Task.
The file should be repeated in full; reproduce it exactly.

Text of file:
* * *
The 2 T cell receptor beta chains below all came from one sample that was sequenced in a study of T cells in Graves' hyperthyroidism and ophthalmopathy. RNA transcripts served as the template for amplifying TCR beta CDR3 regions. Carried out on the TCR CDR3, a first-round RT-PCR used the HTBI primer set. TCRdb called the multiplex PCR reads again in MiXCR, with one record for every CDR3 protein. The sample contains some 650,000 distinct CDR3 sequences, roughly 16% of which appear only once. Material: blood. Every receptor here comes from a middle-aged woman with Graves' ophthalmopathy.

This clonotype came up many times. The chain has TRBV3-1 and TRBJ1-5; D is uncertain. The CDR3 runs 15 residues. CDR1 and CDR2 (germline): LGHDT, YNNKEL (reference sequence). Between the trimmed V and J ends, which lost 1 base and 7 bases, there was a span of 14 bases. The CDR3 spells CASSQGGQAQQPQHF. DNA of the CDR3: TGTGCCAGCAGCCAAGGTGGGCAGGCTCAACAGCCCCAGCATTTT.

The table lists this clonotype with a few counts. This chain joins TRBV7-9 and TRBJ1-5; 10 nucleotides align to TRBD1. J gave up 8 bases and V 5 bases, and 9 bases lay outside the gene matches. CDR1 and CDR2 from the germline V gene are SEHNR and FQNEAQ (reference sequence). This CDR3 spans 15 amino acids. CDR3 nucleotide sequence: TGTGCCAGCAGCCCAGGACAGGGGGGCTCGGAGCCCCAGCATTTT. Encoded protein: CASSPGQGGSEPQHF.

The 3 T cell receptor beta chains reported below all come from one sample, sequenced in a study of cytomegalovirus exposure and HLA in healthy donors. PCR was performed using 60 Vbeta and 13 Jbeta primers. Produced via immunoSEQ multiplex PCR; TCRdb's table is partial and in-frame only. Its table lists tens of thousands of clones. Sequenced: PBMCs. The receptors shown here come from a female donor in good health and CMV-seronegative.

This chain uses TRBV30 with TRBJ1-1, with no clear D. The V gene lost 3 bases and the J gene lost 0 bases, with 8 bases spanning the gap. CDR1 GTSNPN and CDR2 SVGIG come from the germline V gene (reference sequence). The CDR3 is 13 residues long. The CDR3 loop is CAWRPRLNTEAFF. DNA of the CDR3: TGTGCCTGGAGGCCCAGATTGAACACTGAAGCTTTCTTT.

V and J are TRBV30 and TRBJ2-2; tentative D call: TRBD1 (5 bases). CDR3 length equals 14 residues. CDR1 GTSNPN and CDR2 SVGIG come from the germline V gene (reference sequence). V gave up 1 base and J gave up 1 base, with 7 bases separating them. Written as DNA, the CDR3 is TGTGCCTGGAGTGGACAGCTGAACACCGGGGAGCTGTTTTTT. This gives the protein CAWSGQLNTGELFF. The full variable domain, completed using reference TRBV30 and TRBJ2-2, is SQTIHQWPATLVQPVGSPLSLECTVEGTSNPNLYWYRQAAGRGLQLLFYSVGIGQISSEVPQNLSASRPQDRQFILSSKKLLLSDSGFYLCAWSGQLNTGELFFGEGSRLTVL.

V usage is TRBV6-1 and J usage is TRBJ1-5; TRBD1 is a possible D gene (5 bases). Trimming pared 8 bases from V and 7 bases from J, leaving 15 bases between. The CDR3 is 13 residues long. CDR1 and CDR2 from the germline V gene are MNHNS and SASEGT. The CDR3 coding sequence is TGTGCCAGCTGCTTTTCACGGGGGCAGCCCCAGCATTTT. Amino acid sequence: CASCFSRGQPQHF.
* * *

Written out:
The 2 T cell receptor beta chains below all came from one sample that was sequenced in a study of T cells in Graves' hyperthyroidism and ophthalmopathy. RNA transcripts served as the template for amplifying TCR beta CDR3 regions. Carried out on the TCR CDR3, a first-round RT-PCR used the HTBI primer set. TCRdb called the multiplex PCR reads again in MiXCR, with one record for every CDR3 protein. The sample contains some 650,000 distinct CDR3 sequences, roughly 16% of which appear only once. Material: blood. Every receptor here comes from a middle-aged woman with Graves' ophthalmopathy.

This clonotype came up many times. The chain has TRBV3-1 and TRBJ1-5; D is uncertain. The CDR3 runs 15 residues. CDR1 and CDR2 (germline): LGHDT, YNNKEL (reference sequence). Between the trimmed V and J ends, which lost 1 base and 7 bases, there was a span of 14 bases. The CDR3 spells CASSQGGQAQQPQHF. DNA of the CDR3: TGTGCCAGCAGCCAAGGTGGGCAGGCTCAACAGCCCCAGCATTTT.

The table lists this clonotype with a few counts. This chain joins TRBV7-9 and TRBJ1-5; 10 nucleotides align to TRBD1. J gave up 8 bases and V 5 bases, and 9 bases lay outside the gene matches. CDR1 and CDR2 from the germline V gene are SEHNR and FQNEAQ (reference sequence). This CDR3 spans 15 amino acids. CDR3 nucleotide sequence: TGTGCCAGCAGCCCAGGACAGGGGGGCTCGGAGCCCCAGCATTTT. Encoded protein: CASSPGQGGSEPQHF.

The 3 T cell receptor beta chains reported below all come from one sample, sequenced in a study of cytomegalovirus exposure and HLA in healthy donors. PCR was performed using 60 Vbeta and 13 Jbeta primers. Produced via immunoSEQ multiplex PCR; TCRdb's table is partial and in-frame only. Its table lists tens of thousands of clones. Sequenced: PBMCs. The receptors shown here come from a female donor in good health and CMV-seronegative.

This chain uses TRBV30 with TRBJ1-1, with no clear D. The V gene lost 3 bases and the J gene lost 0 bases, with 8 bases spanning the gap. CDR1 GTSNPN and CDR2 SVGIG come from the germline V gene (reference sequence). The CDR3 is 13 residues long. The CDR3 loop is CAWRPRLNTEAFF. DNA of the CDR3: TGTGCCTGGAGGCCCAGATTGAACACTGAAGCTTTCTTT.

V and J are TRBV30 and TRBJ2-2; tentative D call: TRBD1 (5 bases). CDR3 length equals 14 residues. CDR1 GTSNPN and CDR2 SVGIG come from the germline V gene (reference sequence). V gave up 1 base and J gave up 1 base, with 7 bases separating them. Written as DNA, the CDR3 is TGTGCCTGGAGTGGACAGCTGAACACCGGGGAGCTGTTTTTT. This gives the protein CAWSGQLNTGELFF. The full variable domain, completed using reference TRBV30 and TRBJ2-2, is SQTIHQWPATLVQPVGSPLSLECTVEGTSNPNLYWYRQAAGRGLQLLFYSVGIGQISSEVPQNLSASRPQDRQFILSSKKLLLSDSGFYLCAWSGQLNTGELFFGEGSRLTVL.

V usage is TRBV6-1 and J usage is TRBJ1-5; TRBD1 is a possible D gene (5 bases). Trimming pared 8 bases from V and 7 bases from J, leaving 15 bases between. The CDR3 is 13 residues long. CDR1 and CDR2 from the germline V gene are MNHNS and SASEGT. The CDR3 coding sequence is TGTGCCAGCTGCTTTTCACGGGGGCAGCCCCAGCATTTT. Amino acid sequence: CASCFSRGQPQHF.